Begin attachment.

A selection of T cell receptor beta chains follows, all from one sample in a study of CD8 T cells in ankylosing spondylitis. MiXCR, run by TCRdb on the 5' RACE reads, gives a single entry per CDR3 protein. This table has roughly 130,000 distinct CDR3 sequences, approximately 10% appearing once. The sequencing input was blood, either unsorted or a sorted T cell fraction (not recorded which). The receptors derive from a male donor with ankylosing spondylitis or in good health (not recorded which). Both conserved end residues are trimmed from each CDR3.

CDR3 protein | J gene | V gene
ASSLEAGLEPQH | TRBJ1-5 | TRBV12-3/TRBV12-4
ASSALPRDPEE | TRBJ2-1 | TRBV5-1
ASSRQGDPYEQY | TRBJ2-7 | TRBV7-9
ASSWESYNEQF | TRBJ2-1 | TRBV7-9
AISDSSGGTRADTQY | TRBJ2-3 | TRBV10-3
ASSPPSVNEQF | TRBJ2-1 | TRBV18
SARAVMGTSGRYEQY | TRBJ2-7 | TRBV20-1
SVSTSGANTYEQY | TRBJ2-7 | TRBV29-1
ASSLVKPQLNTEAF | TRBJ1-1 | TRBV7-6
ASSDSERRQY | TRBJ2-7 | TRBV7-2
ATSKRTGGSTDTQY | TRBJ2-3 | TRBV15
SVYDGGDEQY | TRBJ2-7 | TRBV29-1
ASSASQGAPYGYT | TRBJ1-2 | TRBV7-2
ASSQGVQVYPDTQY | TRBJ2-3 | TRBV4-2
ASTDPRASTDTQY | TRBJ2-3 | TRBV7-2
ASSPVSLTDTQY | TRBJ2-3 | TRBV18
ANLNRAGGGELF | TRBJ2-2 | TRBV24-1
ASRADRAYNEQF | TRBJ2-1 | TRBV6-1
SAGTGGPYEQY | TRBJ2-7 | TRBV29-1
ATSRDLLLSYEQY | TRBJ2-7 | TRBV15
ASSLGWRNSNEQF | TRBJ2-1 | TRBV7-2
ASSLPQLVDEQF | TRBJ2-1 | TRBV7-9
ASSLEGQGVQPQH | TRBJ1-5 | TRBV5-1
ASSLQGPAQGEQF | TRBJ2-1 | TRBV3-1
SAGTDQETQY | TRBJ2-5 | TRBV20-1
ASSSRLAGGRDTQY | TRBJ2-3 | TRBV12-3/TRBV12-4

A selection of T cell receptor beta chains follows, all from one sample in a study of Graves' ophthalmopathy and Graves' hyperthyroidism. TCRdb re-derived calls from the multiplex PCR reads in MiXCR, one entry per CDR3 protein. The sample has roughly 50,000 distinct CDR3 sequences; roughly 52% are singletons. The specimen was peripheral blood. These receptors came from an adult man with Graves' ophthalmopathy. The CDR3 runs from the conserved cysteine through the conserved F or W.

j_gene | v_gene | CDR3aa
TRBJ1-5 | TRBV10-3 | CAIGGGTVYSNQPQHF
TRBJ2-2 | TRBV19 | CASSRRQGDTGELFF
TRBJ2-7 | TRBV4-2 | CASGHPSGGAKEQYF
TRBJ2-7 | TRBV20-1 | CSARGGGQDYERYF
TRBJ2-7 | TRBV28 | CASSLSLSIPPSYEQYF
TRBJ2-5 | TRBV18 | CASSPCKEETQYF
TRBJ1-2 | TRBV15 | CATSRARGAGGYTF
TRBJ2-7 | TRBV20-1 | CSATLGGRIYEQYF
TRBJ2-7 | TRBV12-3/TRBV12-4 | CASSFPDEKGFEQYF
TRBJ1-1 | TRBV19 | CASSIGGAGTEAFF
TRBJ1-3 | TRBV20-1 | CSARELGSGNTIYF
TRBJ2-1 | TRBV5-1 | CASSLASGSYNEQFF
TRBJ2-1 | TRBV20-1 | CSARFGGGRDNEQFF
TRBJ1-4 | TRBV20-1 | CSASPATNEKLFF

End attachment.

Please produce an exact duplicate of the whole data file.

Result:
A selection of T cell receptor beta chains follows, all from one sample in a study of CD8 T cells in ankylosing spondylitis. MiXCR, run by TCRdb on the 5' RACE reads, gives a single entry per CDR3 protein. This table has roughly 130,000 distinct CDR3 sequences, approximately 10% appearing once. The sequencing input was blood, either unsorted or a sorted T cell fraction (not recorded which). The receptors derive from a male donor with ankylosing spondylitis or in good health (not recorded which). Both conserved end residues are trimmed from each CDR3.

CDR3 protein | J gene | V gene
ASSLEAGLEPQH | TRBJ1-5 | TRBV12-3/TRBV12-4
ASSALPRDPEE | TRBJ2-1 | TRBV5-1
ASSRQGDPYEQY | TRBJ2-7 | TRBV7-9
ASSWESYNEQF | TRBJ2-1 | TRBV7-9
AISDSSGGTRADTQY | TRBJ2-3 | TRBV10-3
ASSPPSVNEQF | TRBJ2-1 | TRBV18
SARAVMGTSGRYEQY | TRBJ2-7 | TRBV20-1
SVSTSGANTYEQY | TRBJ2-7 | TRBV29-1
ASSLVKPQLNTEAF | TRBJ1-1 | TRBV7-6
ASSDSERRQY | TRBJ2-7 | TRBV7-2
ATSKRTGGSTDTQY | TRBJ2-3 | TRBV15
SVYDGGDEQY | TRBJ2-7 | TRBV29-1
ASSASQGAPYGYT | TRBJ1-2 | TRBV7-2
ASSQGVQVYPDTQY | TRBJ2-3 | TRBV4-2
ASTDPRASTDTQY | TRBJ2-3 | TRBV7-2
ASSPVSLTDTQY | TRBJ2-3 | TRBV18
ANLNRAGGGELF | TRBJ2-2 | TRBV24-1
ASRADRAYNEQF | TRBJ2-1 | TRBV6-1
SAGTGGPYEQY | TRBJ2-7 | TRBV29-1
ATSRDLLLSYEQY | TRBJ2-7 | TRBV15
ASSLGWRNSNEQF | TRBJ2-1 | TRBV7-2
ASSLPQLVDEQF | TRBJ2-1 | TRBV7-9
ASSLEGQGVQPQH | TRBJ1-5 | TRBV5-1
ASSLQGPAQGEQF | TRBJ2-1 | TRBV3-1
SAGTDQETQY | TRBJ2-5 | TRBV20-1
ASSSRLAGGRDTQY | TRBJ2-3 | TRBV12-3/TRBV12-4

A selection of T cell receptor beta chains follows, all from one sample in a study of Graves' ophthalmopathy and Graves' hyperthyroidism. TCRdb re-derived calls from the multiplex PCR reads in MiXCR, one entry per CDR3 protein. The sample has roughly 50,000 distinct CDR3 sequences; roughly 52% are singletons. The specimen was peripheral blood. These receptors came from an adult man with Graves' ophthalmopathy. The CDR3 runs from the conserved cysteine through the conserved F or W.

j_gene | v_gene | CDR3aa
TRBJ1-5 | TRBV10-3 | CAIGGGTVYSNQPQHF
TRBJ2-2 | TRBV19 | CASSRRQGDTGELFF
TRBJ2-7 | TRBV4-2 | CASGHPSGGAKEQYF
TRBJ2-7 | TRBV20-1 | CSARGGGQDYERYF
TRBJ2-7 | TRBV28 | CASSLSLSIPPSYEQYF
TRBJ2-5 | TRBV18 | CASSPCKEETQYF
TRBJ1-2 | TRBV15 | CATSRARGAGGYTF
TRBJ2-7 | TRBV20-1 | CSATLGGRIYEQYF
TRBJ2-7 | TRBV12-3/TRBV12-4 | CASSFPDEKGFEQYF
TRBJ1-1 | TRBV19 | CASSIGGAGTEAFF
TRBJ1-3 | TRBV20-1 | CSARELGSGNTIYF
TRBJ2-1 | TRBV5-1 | CASSLASGSYNEQFF
TRBJ2-1 | TRBV20-1 | CSARFGGGRDNEQFF
TRBJ1-4 | TRBV20-1 | CSASPATNEKLFF